Mental health in the classroom, what a teacher has to say about it



Photo of Dakota St. Clair by Maci Lesh. Photo editing done in the IOS app, Picsart.

Including emotional and mental health in the classroom

Mental and emotional health is becoming increasingly important to today’s society. The last year and a half have allowed everyone to really consider how well they take care of themselves. Physically, of course, but just as importantly, mentally and emotionally. How does everyone cope, how does everyone deal with things that seem like nothing daily, but once they add up, feel like this tremendous emotional burden on their shoulders? Students have felt this pain all too clearly over their time spent locked up in their homes, and just in general. And now everyone is coming back to school and society has opened up, how do teens deal with the particular emotional heartache of the past year? Counselors are a wonderful resource, unquestionably, but with more than 1,860 students, and only about nine counselors, students need more resources. That’s why incorporating mental and emotional health into basic education is crucial.


Defining mental and emotional health:

Photo of Dakota St. Clair by Maci Lesh. Photo editing is done in the IOS app, Picsart.

People often equate mental health with having mental issues; however, everyone has mental health. Some people are healthier than others, while others really struggle. This isn’t a negative thing, of course, any more than physical health improving or worsening. It’s just a part of life, but just like people need help when they get sick, they also need guidance when they aren’t feeling well mentally, too.

Fortunately, teachers strive every day to build those connections with students. Scott Hertel, a science teacher at A-West, has worked in Foster Care and Treatment Centers and has a bachelor’s degree in psychology.

Hertel reinforces this by saying, “In my work and definitely with teaching, I’ve always been really big on the relationship piece, right? It’s not just about, you know, working with and doing the job…part of the job is…you’re building relationships and getting to know each other and then that helps I think, translate into building those connections that can help with you know…if there’s challenges that come up. You know you feel better talking to someone that you know or that you feel like gets you, rather than some stranger or someone that’s just doing a job.”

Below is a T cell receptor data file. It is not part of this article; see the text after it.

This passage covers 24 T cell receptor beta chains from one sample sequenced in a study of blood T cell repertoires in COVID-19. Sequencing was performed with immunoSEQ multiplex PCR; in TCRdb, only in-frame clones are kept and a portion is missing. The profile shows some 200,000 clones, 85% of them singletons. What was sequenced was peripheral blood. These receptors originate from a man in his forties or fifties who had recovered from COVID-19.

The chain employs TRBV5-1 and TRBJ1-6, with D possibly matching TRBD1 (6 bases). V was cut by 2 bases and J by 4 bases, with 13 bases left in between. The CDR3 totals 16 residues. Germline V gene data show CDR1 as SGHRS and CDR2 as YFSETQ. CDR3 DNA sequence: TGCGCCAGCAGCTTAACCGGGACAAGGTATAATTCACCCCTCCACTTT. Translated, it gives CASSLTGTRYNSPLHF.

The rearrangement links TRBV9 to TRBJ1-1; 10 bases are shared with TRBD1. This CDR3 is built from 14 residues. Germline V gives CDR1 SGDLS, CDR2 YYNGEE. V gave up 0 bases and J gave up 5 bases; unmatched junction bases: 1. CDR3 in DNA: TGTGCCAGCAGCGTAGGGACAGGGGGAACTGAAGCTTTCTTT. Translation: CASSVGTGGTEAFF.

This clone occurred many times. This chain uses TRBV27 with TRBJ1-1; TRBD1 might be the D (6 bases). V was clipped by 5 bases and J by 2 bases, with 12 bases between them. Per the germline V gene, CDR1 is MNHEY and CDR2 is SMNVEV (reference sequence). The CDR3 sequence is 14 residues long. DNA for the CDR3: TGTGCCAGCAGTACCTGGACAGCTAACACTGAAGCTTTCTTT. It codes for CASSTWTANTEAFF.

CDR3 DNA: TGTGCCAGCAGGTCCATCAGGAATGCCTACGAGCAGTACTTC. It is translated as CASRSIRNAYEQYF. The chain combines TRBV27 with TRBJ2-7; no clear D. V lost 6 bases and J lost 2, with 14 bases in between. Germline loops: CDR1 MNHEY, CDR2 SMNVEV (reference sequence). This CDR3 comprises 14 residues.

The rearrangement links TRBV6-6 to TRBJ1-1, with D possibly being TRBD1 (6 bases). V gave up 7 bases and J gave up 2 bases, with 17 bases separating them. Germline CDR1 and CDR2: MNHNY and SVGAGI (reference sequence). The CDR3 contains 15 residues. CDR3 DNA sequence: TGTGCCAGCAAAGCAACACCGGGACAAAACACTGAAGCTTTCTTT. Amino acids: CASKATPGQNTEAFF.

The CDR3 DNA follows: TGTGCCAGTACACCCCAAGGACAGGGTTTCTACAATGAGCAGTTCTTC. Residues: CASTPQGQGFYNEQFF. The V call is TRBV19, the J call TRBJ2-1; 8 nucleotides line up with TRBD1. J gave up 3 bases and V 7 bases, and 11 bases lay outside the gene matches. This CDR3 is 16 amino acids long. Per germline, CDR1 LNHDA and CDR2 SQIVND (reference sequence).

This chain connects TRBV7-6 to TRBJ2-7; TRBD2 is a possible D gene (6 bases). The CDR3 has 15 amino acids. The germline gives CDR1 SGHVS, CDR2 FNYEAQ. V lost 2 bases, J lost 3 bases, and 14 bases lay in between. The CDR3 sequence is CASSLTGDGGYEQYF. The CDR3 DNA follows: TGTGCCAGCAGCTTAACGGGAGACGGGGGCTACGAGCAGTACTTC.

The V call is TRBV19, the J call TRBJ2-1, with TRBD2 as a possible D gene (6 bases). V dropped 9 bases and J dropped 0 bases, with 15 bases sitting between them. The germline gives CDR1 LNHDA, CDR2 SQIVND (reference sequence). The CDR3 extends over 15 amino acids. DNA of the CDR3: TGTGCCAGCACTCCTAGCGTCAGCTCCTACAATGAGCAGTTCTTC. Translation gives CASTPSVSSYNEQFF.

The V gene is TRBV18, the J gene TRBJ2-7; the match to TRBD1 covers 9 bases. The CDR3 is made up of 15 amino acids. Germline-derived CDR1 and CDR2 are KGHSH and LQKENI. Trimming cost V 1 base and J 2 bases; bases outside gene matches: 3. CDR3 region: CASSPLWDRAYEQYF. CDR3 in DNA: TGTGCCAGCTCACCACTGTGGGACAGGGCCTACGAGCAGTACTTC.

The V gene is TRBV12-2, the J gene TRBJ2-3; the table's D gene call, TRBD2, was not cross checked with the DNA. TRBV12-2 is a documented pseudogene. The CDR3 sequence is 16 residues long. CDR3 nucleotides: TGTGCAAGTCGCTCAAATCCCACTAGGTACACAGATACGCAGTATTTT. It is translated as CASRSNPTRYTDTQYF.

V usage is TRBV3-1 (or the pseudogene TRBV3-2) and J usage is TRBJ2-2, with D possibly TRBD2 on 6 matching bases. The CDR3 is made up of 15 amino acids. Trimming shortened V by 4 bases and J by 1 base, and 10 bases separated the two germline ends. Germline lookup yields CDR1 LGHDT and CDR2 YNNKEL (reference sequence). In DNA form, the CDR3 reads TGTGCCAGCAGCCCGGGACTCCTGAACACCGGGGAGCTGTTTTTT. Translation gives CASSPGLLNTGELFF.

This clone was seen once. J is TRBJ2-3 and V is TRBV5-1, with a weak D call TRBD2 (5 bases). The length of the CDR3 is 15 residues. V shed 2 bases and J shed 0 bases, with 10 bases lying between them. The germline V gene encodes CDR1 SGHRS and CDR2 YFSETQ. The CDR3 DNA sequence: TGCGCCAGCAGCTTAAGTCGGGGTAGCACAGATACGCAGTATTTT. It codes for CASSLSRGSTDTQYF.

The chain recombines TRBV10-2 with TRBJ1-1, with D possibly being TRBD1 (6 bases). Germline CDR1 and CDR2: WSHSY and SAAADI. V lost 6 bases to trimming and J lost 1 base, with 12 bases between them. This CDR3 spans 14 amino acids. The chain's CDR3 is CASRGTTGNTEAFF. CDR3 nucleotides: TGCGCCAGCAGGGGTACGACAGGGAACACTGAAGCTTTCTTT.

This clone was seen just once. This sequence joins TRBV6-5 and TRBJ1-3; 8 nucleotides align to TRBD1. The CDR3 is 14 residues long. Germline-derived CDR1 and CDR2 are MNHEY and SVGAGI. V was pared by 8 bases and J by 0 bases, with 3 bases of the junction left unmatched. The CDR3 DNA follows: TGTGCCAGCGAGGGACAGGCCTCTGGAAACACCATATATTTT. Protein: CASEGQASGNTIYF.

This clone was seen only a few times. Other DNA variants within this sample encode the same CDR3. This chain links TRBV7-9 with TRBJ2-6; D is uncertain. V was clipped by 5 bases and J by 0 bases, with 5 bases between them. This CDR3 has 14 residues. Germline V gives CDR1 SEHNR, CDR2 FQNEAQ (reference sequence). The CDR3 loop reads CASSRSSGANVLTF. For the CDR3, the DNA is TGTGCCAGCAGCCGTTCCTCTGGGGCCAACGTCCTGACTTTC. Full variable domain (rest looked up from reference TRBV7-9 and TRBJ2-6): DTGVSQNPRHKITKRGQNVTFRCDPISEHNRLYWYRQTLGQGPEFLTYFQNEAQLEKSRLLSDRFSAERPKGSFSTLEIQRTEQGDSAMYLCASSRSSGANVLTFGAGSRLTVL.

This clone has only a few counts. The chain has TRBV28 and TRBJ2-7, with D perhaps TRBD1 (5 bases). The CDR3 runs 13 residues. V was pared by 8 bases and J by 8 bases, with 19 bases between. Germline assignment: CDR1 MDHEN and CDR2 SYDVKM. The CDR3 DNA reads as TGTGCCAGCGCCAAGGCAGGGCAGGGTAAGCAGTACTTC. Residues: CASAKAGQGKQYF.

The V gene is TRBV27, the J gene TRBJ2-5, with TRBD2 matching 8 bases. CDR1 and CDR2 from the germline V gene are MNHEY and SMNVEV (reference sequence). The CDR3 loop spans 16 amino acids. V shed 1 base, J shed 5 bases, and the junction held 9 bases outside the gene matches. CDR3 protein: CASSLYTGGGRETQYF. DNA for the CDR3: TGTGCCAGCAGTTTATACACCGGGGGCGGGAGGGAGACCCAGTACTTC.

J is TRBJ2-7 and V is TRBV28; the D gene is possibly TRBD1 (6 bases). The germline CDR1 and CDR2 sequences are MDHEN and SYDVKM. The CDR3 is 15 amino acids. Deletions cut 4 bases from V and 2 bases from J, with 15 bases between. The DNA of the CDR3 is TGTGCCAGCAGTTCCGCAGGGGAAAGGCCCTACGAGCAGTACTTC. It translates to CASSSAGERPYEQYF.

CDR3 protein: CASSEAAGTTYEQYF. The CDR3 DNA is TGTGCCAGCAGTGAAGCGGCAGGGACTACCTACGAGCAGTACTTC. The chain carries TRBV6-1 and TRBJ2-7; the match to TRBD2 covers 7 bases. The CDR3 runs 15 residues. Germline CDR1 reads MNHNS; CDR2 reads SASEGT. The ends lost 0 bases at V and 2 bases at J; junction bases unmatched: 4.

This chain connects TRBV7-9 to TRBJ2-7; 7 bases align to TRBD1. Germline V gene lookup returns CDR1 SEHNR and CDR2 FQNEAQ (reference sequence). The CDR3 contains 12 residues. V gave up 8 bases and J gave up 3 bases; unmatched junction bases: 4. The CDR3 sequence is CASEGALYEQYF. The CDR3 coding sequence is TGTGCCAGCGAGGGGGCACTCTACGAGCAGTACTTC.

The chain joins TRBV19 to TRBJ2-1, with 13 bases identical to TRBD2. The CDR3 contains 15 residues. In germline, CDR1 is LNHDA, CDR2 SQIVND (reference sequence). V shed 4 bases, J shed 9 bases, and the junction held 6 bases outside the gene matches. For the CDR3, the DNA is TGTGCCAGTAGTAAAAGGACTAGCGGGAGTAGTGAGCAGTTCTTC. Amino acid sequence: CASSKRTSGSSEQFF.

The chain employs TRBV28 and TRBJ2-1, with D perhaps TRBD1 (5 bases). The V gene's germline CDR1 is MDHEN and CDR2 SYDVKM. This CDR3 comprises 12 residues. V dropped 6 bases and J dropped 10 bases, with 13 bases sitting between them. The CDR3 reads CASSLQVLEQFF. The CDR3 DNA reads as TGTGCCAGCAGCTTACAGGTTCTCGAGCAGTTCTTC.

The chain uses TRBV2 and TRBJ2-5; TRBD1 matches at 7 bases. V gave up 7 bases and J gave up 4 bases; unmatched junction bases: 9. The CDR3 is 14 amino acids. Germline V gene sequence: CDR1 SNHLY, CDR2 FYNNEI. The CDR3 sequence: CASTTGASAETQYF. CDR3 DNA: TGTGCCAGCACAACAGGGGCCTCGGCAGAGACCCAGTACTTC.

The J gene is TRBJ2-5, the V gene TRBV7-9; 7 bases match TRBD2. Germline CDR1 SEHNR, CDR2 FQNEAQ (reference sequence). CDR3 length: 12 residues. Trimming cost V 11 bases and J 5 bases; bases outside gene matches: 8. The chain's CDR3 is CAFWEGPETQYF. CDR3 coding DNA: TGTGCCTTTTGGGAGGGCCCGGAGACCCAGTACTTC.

Hertel agrees that students have problems just as much as adults do. “Being aware of the stresses and challenges and life events that students go through, I think sometimes

adults can just ignore that. ‘No, you’re just students– you don’t –you don’t really know what hard life is,’ and that’s not true.” 


Incorporating mental and emotional health in classrooms

Various people would say that it isn’t a school’s or a teacher’s job to assist with mental health. Hertel disagrees: “School is meant to educate, right? That’s the goal. But, I think we often get really focused on education equals memorizing facts, and being able to regurgitate answers on a test. So, I think it’s important to teach to the whole child, the whole youth, the whole person so that we’re helping build academic skills, we’re helping build social skills, we’re helping build emotional intelligence, and you know, social connections. And so, allowing for that to be a valid thing that schools can do, not just teaching the content.” 


Taking care of mental and emotional health 

School can help, according to Hertel: “Things like advisement, like it’s amazing that A-West has dedicated time each week to [say] ‘Look, we need to build these connections and skills and have time to get extra help and communicate.’ That’s a great thing that not all schools do.” 

He elaborates on aspects out of the classroom as well. Hertel is a strong believer in the Four Pillars of Learning by Stanislas Dehaene which are made up of Attention, Active Engagement, Error Feedback, and Consolidation, the latter of which he elaborates on.

“Consolidation is a huge peice that often gets skipped, and that happens mostly during sleep, right? Sleep is really important and our brain is doing lots of housework and cleaning, and there’s neurochemicals in there that are helping to get rid of some of the junk to make those connections stronger, [and] to make those important things stand out, and so that is actually something that I’ve been trying to highlight with some of my classes is teenagers sleep schedules get all kind of messed up…and so one of the things I try to advocate for is really getting into that good sleep hygiene and making sure you get into good routines and really pay attention to how you’re sleeping ’cause that has a huge effect on your mental and physical health.”

Taking care of minds and hearts is so important, just as important as taking care of everything else. Students deal with difficult problems too and considering they spend a lot of time in school, it only makes sense to incorporate that into the classroom. School is there to teach students basic fundamentals such as reading, doing math, and about US history. These are great skills, but so are the deeper ones. Teaching students to think critically, to problem-solve, to learn from their mistakes. That’s what school is really about. Not just teaching students numbers and figures, but teaching how to be good humans, how to be the best people they can be. 


Mental Health Resources:

Colorado Crisis Services

National Suicide Prevention Lifeline

Arvada West Counseling Services